Why Your Waist Circumference Matters 100x More Than What You Weigh

You totally want to ditch your scale, don’t you?

You may have this weird kind of relationship with your “weight”.

I mean, it doesn’t define you (obviously).

The scale is just one tool to measure progress towards your body composition goals: some people want to lose, some people want to maintain, and some people want to gain weight. The scale is a way to monitor that progress. But it’s not the only way. It’s just one data point to help you spot a trend.

But what if your goal is to lose or maintain your weight and the scale keeps inching up?

It can mess with your mind.

Even if you know you’re lifting weights and gaining muscle, it can be hard to accept the scale going up.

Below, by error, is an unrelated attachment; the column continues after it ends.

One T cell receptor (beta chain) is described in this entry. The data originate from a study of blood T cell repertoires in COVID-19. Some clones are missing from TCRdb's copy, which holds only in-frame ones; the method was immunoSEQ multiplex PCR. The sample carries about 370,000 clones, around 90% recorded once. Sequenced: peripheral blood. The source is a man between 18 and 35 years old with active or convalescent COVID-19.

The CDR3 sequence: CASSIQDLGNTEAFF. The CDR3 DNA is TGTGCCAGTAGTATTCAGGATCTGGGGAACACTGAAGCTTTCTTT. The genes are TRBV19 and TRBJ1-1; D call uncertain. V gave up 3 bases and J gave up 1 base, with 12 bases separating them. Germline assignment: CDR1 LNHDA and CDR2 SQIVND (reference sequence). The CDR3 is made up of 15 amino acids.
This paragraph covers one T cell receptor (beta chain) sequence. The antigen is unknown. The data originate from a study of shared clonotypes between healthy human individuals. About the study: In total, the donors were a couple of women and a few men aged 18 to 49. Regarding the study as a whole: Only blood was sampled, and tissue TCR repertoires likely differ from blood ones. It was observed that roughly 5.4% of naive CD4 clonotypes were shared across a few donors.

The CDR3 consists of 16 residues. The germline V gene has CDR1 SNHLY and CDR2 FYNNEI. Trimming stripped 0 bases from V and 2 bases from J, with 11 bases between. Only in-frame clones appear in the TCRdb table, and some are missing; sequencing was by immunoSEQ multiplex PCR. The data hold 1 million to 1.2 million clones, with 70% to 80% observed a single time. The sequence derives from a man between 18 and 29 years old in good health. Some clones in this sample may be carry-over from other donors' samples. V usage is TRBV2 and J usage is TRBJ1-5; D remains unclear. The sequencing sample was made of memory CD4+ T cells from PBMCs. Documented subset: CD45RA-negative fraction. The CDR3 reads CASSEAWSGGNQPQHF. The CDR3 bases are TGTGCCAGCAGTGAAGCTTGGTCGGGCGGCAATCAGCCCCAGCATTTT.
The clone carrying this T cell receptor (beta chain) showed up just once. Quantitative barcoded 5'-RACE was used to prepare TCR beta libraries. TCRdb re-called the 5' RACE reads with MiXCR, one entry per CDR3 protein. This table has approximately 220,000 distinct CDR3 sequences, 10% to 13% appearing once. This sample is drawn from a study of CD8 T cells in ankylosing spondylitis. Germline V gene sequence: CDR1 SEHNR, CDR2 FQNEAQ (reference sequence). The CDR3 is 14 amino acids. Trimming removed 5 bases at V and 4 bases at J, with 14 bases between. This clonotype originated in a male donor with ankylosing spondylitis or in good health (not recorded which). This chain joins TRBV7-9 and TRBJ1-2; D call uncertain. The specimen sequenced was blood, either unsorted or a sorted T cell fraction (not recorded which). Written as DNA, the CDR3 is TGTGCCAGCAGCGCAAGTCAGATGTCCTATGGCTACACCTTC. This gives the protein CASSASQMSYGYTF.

This is why I have my clients take monthly body measurements. The most important one is your waist circumference. Because if you’re gaining weight but your waist is shrinking, you’re losing fat and gaining muscle.

This is one reason why you’re waist circumference matters more than any number on the scale but it isn’t the only reason.

Waist Circumference (AKA “Belly Fat”):

Do you remember the fruity body shape descriptions being like an “apple” or a “pear”? The apple is kinda round around the middle (you know – belly fat-ish, kinda beer belly-ish) and the pear is rounder around the hips/thighs.

THAT is what we’re talking about here.

Do you know which shape is associated with a higher risk of sleep apnea, blood sugar issues (e.g. insulin resistance and diabetes) and heart issues (high blood pressure, blood fat, and arterial diseases).